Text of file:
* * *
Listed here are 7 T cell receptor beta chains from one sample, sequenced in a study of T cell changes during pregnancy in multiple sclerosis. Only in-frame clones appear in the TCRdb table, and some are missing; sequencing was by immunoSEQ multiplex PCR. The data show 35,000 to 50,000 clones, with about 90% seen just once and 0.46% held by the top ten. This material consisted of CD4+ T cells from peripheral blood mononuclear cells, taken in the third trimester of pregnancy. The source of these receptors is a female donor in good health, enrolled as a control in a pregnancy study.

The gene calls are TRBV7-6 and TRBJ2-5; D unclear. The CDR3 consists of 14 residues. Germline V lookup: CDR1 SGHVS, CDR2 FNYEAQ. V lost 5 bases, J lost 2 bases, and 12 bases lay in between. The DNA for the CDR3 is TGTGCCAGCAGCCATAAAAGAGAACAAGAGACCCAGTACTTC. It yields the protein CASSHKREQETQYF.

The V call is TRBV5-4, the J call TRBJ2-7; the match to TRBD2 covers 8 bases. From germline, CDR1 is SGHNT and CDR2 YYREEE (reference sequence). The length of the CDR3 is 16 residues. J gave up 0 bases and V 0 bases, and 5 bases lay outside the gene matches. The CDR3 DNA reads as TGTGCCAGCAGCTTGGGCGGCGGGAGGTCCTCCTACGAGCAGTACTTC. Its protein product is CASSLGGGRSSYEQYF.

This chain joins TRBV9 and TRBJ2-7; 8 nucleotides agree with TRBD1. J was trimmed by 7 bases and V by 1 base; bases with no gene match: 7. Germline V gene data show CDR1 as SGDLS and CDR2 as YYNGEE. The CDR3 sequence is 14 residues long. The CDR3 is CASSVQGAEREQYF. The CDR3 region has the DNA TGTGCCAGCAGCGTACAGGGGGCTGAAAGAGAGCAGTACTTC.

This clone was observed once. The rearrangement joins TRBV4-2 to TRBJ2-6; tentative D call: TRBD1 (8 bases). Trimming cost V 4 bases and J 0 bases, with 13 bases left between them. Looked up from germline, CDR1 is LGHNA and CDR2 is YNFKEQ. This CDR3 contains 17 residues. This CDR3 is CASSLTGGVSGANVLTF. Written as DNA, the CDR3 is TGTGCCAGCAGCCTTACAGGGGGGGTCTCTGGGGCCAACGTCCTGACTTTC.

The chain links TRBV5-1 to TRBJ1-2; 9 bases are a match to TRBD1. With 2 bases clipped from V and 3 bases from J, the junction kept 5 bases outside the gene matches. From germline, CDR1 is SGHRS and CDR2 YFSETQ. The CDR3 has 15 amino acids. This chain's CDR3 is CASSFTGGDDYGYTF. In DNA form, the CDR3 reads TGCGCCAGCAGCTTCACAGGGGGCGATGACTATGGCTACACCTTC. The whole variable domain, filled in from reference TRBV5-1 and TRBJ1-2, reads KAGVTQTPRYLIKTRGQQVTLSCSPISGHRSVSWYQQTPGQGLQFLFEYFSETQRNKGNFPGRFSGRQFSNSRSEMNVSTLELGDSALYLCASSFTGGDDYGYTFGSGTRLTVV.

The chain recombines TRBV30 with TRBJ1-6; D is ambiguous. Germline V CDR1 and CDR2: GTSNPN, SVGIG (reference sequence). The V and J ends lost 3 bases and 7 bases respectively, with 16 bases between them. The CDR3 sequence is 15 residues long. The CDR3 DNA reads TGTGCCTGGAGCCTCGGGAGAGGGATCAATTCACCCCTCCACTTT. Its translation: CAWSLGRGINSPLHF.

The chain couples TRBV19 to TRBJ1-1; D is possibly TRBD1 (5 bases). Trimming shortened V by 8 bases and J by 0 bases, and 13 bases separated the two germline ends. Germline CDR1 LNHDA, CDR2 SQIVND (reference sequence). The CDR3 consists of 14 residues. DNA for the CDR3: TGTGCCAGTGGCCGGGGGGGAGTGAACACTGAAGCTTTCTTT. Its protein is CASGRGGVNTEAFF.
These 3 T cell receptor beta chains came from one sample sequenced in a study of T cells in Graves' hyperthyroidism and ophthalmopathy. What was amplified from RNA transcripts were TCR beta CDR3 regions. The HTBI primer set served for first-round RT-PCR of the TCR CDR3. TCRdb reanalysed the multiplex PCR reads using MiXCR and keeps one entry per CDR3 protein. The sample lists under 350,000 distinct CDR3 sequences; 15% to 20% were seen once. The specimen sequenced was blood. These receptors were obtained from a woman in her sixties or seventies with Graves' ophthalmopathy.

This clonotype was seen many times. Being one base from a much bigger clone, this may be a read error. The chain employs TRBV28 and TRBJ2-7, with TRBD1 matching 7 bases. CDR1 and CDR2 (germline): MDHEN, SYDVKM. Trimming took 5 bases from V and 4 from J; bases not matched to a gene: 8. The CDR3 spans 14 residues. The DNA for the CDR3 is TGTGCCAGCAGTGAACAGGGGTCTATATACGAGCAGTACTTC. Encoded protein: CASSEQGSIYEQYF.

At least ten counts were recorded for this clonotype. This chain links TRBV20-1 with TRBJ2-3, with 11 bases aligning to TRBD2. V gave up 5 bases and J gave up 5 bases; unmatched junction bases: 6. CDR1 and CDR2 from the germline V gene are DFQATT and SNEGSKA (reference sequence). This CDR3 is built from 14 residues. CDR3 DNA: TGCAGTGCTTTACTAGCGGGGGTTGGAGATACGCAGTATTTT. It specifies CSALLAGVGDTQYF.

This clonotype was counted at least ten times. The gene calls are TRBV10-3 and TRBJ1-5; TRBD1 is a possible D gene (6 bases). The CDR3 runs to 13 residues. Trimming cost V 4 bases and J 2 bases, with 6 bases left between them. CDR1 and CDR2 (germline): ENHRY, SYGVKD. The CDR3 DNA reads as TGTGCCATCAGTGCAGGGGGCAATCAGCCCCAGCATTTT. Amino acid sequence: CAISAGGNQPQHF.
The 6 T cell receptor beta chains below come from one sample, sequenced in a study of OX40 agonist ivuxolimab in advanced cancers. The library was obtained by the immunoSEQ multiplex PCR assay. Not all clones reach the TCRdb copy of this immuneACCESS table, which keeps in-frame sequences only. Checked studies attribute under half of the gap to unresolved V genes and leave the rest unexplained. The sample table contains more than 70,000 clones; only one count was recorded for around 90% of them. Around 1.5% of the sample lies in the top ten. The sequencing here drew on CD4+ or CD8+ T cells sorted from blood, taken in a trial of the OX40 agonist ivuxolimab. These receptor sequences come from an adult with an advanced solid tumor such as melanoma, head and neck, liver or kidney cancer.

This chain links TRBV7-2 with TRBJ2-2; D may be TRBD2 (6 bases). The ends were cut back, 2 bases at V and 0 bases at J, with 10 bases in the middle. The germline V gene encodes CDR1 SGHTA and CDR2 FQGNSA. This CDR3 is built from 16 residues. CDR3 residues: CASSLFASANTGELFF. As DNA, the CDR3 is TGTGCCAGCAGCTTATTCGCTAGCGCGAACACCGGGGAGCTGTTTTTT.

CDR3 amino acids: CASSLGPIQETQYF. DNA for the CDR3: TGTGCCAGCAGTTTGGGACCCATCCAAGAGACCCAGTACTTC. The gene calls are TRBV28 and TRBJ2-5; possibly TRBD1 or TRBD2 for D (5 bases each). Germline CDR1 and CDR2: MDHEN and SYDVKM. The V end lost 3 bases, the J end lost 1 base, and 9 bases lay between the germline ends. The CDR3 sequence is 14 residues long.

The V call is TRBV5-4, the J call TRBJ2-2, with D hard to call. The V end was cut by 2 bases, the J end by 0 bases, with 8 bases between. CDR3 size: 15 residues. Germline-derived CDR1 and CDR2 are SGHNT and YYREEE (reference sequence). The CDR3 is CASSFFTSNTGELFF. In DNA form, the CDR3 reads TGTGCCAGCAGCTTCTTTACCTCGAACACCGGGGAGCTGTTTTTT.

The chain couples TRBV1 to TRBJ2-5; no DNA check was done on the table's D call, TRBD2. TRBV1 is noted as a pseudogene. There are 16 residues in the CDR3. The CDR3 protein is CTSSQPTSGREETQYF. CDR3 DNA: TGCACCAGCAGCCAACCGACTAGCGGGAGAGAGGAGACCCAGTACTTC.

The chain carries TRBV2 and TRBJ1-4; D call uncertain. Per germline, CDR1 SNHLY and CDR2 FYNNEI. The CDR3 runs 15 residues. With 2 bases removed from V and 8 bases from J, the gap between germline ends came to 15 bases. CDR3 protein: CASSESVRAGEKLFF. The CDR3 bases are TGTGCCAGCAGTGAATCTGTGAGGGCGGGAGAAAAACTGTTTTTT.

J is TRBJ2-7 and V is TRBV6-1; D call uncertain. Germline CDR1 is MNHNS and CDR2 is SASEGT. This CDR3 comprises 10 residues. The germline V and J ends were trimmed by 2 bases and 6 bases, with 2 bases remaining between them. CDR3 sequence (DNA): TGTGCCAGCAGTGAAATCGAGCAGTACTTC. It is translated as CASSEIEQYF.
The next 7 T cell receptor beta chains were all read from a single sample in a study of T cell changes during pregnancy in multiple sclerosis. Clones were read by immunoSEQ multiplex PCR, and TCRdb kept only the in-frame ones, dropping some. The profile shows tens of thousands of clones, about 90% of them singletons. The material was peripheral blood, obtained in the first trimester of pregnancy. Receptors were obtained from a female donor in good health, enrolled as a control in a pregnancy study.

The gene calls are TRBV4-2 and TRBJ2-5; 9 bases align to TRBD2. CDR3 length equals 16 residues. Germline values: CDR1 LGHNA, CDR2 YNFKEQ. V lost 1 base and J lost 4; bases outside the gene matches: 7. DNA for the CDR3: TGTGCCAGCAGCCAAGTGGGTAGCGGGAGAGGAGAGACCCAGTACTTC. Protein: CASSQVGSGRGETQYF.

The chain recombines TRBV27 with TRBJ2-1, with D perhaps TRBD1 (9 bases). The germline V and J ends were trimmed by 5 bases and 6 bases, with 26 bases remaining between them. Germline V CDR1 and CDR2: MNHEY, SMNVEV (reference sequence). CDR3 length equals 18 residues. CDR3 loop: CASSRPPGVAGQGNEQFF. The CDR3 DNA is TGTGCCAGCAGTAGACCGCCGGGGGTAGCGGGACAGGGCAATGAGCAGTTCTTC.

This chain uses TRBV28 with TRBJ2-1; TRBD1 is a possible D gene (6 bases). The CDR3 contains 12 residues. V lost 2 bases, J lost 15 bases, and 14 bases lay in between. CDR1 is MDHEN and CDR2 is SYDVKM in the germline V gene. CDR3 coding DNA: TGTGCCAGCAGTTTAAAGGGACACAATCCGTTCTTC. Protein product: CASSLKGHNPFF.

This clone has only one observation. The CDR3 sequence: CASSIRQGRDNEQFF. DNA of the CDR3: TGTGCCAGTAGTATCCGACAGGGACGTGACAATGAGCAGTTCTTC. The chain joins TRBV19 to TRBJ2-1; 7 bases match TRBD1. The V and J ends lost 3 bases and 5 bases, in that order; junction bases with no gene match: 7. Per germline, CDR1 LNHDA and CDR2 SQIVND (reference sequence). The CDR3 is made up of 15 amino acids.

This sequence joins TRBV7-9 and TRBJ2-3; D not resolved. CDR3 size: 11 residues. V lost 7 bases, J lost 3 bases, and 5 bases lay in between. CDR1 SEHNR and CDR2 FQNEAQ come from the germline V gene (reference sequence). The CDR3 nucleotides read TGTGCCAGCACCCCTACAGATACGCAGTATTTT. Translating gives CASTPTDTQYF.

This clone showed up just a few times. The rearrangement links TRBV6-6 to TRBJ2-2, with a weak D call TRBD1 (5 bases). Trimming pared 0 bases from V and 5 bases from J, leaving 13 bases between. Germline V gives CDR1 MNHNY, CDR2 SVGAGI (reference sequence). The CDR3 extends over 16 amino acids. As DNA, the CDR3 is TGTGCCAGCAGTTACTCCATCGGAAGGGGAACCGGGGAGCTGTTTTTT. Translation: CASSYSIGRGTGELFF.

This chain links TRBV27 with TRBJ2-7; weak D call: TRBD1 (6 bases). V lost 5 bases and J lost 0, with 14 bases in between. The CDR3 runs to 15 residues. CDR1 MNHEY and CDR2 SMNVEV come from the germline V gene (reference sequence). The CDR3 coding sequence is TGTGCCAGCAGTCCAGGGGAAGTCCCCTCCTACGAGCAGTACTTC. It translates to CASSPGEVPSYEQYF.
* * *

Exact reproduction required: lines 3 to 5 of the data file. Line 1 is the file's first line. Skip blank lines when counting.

The V call is TRBV5-4, the J call TRBJ2-7; the match to TRBD2 covers 8 bases. From germline, CDR1 is SGHNT and CDR2 YYREEE (reference sequence). The length of the CDR3 is 16 residues. J gave up 0 bases and V 0 bases, and 5 bases lay outside the gene matches. The CDR3 DNA reads as TGTGCCAGCAGCTTGGGCGGCGGGAGGTCCTCCTACGAGCAGTACTTC. Its protein product is CASSLGGGRSSYEQYF.

This chain joins TRBV9 and TRBJ2-7; 8 nucleotides agree with TRBD1. J was trimmed by 7 bases and V by 1 base; bases with no gene match: 7. Germline V gene data show CDR1 as SGDLS and CDR2 as YYNGEE. The CDR3 sequence is 14 residues long. The CDR3 is CASSVQGAEREQYF. The CDR3 region has the DNA TGTGCCAGCAGCGTACAGGGGGCTGAAAGAGAGCAGTACTTC.

This clone was observed once. The rearrangement joins TRBV4-2 to TRBJ2-6; tentative D call: TRBD1 (8 bases). Trimming cost V 4 bases and J 0 bases, with 13 bases left between them. Looked up from germline, CDR1 is LGHNA and CDR2 is YNFKEQ. This CDR3 contains 17 residues. This CDR3 is CASSLTGGVSGANVLTF. Written as DNA, the CDR3 is TGTGCCAGCAGCCTTACAGGGGGGGTCTCTGGGGCCAACGTCCTGACTTTC.